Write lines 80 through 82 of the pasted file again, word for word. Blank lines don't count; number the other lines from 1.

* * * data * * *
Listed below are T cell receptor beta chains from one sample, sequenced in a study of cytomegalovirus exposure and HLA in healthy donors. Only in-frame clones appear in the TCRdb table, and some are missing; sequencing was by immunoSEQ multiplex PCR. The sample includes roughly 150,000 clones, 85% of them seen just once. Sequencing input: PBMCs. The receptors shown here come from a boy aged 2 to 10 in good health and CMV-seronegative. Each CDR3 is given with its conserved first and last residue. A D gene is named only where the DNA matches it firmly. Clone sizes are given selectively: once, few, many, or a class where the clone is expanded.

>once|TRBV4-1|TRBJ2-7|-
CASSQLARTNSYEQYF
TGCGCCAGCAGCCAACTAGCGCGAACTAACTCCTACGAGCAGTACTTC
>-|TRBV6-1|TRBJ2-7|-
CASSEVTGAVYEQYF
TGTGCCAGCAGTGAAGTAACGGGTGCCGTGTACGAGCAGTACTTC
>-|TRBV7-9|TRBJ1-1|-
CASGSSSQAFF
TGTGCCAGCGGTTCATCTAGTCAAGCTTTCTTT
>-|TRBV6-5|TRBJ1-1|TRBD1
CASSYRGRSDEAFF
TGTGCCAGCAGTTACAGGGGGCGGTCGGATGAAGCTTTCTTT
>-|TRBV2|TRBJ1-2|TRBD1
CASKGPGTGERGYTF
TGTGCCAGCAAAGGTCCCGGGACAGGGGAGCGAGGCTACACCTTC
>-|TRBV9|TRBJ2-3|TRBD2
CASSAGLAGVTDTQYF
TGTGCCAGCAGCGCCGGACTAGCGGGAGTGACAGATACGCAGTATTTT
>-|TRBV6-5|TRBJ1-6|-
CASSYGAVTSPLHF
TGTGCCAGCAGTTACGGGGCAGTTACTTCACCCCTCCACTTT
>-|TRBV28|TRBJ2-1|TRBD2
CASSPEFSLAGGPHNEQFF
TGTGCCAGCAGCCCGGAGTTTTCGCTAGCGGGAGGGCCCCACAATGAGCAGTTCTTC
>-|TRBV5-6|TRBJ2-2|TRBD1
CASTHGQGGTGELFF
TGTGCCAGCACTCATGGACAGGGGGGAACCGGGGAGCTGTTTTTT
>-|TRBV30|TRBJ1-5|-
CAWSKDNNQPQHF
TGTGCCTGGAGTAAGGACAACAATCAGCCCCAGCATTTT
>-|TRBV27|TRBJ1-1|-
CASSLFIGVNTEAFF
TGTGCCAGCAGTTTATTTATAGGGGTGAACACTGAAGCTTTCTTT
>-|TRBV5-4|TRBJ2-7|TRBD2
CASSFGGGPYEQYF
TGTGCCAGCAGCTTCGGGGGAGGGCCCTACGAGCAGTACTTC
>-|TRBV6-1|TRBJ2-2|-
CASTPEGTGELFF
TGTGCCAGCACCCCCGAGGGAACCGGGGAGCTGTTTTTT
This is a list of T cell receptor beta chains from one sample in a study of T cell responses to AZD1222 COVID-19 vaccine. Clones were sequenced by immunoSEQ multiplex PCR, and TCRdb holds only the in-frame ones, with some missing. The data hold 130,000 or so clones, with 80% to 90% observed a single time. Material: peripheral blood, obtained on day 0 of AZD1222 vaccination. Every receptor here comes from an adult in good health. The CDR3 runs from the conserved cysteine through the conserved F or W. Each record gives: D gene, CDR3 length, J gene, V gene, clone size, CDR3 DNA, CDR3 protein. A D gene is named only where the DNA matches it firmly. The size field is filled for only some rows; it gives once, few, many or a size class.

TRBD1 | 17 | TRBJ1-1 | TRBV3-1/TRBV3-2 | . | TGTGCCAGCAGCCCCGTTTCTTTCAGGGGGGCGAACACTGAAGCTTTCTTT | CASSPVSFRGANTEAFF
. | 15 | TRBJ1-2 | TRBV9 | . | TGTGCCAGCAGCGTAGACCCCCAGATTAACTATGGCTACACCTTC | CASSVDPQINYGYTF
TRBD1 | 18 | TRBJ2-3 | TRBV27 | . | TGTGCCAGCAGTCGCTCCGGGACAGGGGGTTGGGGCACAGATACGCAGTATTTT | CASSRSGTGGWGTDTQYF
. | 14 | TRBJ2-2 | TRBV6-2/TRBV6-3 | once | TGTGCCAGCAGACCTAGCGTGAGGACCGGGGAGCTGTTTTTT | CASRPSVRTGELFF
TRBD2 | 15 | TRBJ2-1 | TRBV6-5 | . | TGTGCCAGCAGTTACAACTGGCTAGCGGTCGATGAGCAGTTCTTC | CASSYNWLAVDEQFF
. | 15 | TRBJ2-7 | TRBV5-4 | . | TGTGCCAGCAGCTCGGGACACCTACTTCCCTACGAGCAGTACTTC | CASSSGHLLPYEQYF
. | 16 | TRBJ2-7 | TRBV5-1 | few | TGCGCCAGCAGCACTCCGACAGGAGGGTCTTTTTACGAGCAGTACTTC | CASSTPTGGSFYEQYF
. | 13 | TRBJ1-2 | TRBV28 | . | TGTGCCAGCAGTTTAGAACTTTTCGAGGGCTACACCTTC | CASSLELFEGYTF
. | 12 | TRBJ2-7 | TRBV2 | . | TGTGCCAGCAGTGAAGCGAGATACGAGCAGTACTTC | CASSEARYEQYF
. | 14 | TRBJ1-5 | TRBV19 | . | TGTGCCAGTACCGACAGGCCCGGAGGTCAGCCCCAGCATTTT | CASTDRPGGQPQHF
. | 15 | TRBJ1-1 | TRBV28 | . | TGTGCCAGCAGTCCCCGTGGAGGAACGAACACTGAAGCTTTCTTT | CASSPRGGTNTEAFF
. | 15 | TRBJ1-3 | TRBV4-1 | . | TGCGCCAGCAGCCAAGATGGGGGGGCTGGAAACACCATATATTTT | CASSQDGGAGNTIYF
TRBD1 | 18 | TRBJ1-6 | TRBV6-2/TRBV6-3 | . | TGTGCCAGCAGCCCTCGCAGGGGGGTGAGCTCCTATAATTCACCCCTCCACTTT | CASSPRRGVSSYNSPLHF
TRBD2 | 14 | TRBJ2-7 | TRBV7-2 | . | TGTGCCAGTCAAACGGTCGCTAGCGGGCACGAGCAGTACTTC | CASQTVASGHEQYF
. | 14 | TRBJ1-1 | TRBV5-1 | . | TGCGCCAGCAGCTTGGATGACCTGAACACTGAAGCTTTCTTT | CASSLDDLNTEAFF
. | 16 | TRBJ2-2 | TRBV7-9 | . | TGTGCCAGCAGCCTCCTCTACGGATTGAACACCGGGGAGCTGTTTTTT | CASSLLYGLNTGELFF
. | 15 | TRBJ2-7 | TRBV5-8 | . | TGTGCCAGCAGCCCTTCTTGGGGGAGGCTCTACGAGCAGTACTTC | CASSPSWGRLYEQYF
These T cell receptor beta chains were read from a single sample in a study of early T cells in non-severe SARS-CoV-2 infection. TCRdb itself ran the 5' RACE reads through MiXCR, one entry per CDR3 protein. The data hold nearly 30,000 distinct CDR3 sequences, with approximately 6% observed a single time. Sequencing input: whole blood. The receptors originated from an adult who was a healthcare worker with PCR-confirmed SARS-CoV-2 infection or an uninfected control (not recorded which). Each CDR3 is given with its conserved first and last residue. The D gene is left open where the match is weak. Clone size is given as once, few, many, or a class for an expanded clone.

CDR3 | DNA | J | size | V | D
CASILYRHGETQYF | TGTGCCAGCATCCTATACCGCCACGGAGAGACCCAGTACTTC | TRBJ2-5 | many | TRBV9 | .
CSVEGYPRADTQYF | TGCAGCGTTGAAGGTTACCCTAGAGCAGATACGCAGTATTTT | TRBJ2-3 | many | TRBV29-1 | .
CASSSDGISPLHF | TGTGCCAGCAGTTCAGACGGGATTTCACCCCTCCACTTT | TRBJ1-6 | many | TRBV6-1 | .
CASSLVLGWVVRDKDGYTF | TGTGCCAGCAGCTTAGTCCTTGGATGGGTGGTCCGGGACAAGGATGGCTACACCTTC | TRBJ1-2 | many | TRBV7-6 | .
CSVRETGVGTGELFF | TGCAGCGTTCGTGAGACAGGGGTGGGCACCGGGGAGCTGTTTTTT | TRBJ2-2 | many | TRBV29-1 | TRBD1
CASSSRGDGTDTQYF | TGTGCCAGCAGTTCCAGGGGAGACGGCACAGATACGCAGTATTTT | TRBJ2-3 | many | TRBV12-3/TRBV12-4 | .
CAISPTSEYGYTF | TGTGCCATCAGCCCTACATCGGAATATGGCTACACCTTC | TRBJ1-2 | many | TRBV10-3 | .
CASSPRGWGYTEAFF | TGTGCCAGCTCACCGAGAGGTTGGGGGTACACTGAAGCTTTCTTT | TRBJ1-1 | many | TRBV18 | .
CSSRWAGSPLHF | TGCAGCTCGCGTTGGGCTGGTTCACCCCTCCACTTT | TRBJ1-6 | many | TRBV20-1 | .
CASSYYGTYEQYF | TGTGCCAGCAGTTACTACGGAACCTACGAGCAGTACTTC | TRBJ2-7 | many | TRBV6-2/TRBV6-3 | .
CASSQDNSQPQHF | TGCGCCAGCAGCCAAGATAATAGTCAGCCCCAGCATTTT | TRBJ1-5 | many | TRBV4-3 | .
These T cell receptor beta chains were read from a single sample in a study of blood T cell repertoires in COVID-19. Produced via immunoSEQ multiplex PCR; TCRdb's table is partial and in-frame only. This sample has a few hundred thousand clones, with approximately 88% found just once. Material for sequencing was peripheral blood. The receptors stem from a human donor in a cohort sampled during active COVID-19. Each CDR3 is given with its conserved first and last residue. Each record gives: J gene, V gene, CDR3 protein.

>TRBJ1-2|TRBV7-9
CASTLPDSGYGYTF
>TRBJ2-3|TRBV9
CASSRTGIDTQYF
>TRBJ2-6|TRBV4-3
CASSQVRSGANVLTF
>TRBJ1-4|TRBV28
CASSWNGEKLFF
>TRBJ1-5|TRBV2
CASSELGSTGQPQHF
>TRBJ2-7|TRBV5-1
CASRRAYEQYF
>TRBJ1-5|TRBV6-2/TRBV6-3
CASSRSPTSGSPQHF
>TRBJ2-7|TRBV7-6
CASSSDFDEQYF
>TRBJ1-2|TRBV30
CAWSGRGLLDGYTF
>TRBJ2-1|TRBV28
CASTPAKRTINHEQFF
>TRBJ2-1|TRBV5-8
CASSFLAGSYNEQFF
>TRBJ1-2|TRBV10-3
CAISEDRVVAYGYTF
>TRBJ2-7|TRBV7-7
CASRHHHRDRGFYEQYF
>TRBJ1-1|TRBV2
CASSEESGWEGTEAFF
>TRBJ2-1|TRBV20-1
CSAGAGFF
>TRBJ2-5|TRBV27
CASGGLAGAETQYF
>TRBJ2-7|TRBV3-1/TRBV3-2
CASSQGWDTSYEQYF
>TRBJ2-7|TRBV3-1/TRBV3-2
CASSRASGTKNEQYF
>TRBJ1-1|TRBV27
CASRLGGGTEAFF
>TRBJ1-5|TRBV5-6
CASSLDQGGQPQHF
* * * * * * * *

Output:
CASSWNGEKLFF
>TRBJ1-5|TRBV2
CASSELGSTGQPQHF